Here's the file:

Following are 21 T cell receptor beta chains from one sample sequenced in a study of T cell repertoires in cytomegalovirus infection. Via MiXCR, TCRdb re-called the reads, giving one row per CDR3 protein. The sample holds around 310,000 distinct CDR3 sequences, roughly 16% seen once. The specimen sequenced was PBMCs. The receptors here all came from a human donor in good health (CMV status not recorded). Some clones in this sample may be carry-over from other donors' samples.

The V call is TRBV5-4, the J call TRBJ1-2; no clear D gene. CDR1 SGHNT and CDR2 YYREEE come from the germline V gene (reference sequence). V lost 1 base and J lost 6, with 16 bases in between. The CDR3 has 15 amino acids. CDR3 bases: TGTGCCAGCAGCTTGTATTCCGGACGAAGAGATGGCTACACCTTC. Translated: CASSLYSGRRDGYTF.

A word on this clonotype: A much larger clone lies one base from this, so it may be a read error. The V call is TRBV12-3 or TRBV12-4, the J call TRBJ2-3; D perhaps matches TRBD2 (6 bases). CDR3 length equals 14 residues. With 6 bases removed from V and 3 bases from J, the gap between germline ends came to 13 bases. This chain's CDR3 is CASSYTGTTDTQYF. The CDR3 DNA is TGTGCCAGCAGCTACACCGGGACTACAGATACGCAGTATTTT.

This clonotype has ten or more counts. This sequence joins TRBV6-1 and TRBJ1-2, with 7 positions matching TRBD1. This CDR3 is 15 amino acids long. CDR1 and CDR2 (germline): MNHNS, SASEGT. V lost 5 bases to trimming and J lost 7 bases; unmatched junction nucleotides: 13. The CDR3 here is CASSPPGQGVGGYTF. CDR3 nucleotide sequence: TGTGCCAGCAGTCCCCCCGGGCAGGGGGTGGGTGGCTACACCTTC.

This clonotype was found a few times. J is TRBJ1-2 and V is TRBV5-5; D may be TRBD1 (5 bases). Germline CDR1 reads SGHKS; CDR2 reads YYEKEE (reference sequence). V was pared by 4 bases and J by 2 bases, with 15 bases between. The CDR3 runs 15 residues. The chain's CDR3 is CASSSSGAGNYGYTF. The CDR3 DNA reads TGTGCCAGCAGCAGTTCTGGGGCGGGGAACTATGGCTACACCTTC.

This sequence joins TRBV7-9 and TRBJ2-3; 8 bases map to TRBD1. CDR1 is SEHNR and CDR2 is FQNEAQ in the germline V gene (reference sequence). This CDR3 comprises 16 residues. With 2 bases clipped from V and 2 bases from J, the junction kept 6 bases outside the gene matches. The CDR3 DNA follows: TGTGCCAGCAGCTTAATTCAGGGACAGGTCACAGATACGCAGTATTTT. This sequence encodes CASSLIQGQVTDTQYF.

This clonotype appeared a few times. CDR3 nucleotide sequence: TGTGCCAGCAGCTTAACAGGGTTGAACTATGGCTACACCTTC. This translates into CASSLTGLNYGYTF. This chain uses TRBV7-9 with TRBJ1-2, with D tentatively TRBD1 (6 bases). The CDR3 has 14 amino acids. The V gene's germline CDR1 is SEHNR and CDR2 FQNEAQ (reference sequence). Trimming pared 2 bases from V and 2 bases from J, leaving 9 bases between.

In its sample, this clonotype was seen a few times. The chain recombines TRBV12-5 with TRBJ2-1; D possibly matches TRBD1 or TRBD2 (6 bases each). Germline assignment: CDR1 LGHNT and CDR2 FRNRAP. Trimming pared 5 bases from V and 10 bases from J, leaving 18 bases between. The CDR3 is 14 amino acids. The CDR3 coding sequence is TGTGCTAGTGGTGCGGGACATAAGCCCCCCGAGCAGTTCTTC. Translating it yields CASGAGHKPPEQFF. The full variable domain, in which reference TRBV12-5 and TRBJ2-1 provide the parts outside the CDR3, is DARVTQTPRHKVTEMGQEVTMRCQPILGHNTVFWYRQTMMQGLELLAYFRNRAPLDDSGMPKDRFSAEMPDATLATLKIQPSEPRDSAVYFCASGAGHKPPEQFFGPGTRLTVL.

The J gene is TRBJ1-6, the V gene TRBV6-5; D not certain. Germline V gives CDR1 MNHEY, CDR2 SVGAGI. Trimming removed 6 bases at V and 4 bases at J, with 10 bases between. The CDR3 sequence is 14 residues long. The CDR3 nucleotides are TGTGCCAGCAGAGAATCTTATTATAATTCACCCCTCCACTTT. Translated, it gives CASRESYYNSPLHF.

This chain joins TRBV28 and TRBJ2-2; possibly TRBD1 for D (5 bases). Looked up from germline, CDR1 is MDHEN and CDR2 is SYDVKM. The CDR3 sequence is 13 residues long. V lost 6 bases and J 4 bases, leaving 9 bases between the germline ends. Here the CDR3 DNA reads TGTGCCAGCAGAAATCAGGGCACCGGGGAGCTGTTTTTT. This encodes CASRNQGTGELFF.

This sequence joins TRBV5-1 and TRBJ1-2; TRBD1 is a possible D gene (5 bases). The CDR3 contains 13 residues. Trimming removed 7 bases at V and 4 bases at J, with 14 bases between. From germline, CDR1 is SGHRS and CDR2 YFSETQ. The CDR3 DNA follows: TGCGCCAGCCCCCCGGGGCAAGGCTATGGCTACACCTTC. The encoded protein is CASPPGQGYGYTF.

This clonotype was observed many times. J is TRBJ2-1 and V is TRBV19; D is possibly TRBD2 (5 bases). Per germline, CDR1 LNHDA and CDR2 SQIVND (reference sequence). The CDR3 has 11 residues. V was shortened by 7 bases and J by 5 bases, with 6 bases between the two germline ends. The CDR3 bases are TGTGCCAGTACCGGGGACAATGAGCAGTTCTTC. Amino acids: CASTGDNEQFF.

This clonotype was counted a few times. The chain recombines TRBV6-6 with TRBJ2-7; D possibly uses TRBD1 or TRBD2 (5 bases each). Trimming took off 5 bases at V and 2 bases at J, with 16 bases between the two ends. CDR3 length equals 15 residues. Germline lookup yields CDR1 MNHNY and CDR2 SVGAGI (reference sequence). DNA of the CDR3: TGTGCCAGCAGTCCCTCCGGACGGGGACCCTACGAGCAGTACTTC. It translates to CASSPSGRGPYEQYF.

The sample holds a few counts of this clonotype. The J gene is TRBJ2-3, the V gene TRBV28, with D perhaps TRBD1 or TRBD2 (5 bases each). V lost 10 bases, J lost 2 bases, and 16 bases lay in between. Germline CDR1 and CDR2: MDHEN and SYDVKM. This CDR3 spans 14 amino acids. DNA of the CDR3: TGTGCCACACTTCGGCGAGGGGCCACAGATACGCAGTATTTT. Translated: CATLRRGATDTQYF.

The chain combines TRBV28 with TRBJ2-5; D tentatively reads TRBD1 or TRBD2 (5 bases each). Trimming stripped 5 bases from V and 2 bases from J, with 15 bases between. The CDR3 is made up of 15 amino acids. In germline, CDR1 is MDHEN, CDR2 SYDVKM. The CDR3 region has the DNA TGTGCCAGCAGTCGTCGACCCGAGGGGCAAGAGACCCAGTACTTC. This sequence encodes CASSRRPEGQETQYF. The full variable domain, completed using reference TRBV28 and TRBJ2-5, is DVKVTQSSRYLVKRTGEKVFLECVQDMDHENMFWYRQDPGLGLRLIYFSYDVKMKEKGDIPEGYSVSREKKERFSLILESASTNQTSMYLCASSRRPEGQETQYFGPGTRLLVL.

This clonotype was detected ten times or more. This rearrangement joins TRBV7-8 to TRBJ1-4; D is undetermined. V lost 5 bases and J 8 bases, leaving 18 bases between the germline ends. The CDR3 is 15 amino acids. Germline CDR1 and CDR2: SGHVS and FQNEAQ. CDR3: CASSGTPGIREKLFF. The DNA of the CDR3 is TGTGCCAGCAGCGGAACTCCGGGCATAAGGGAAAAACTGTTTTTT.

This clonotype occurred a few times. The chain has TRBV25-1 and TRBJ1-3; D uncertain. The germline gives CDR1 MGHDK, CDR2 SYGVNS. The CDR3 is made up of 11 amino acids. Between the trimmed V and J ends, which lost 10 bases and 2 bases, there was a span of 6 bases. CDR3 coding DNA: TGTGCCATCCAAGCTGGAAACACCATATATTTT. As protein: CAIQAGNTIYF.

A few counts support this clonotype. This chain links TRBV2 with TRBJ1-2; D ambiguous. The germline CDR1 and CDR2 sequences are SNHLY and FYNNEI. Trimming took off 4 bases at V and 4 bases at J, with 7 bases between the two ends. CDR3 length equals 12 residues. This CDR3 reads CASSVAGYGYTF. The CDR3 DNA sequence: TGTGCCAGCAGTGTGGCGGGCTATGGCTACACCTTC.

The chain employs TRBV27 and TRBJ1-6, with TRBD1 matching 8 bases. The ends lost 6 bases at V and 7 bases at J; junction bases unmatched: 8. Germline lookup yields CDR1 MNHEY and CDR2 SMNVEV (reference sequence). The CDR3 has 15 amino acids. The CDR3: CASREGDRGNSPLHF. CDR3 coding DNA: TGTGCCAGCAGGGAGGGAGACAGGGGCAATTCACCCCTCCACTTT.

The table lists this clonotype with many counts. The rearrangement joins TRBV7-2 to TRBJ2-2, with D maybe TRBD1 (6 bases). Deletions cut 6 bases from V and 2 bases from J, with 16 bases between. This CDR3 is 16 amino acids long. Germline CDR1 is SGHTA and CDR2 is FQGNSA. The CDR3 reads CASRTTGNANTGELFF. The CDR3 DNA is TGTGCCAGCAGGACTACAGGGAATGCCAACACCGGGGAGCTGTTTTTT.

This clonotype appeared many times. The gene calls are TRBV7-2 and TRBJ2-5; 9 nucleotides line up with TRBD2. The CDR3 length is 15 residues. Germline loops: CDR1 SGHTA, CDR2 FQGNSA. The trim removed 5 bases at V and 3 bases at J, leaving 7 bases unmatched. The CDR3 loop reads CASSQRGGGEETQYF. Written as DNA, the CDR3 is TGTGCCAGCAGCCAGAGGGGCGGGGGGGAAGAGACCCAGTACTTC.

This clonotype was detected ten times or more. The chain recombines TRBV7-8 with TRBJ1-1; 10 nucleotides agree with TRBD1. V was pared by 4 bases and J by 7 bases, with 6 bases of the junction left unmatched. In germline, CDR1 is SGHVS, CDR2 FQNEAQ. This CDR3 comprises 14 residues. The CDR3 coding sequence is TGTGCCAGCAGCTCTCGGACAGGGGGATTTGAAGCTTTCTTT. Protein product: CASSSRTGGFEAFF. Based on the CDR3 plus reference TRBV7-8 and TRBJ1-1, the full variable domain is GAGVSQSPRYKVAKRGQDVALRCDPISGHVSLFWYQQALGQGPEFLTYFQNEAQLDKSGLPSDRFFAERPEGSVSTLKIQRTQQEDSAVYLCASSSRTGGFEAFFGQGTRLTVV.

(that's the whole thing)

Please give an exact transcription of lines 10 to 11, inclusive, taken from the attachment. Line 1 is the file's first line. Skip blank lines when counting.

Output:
This chain joins TRBV28 and TRBJ2-2; possibly TRBD1 for D (5 bases). Looked up from germline, CDR1 is MDHEN and CDR2 is SYDVKM. The CDR3 sequence is 13 residues long. V lost 6 bases and J 4 bases, leaving 9 bases between the germline ends. Here the CDR3 DNA reads TGTGCCAGCAGAAATCAGGGCACCGGGGAGCTGTTTTTT. This encodes CASRNQGTGELFF.

This sequence joins TRBV5-1 and TRBJ1-2; TRBD1 is a possible D gene (5 bases). The CDR3 contains 13 residues. Trimming removed 7 bases at V and 4 bases at J, with 14 bases between. From germline, CDR1 is SGHRS and CDR2 YFSETQ. The CDR3 DNA follows: TGCGCCAGCCCCCCGGGGCAAGGCTATGGCTACACCTTC. The encoded protein is CASPPGQGYGYTF.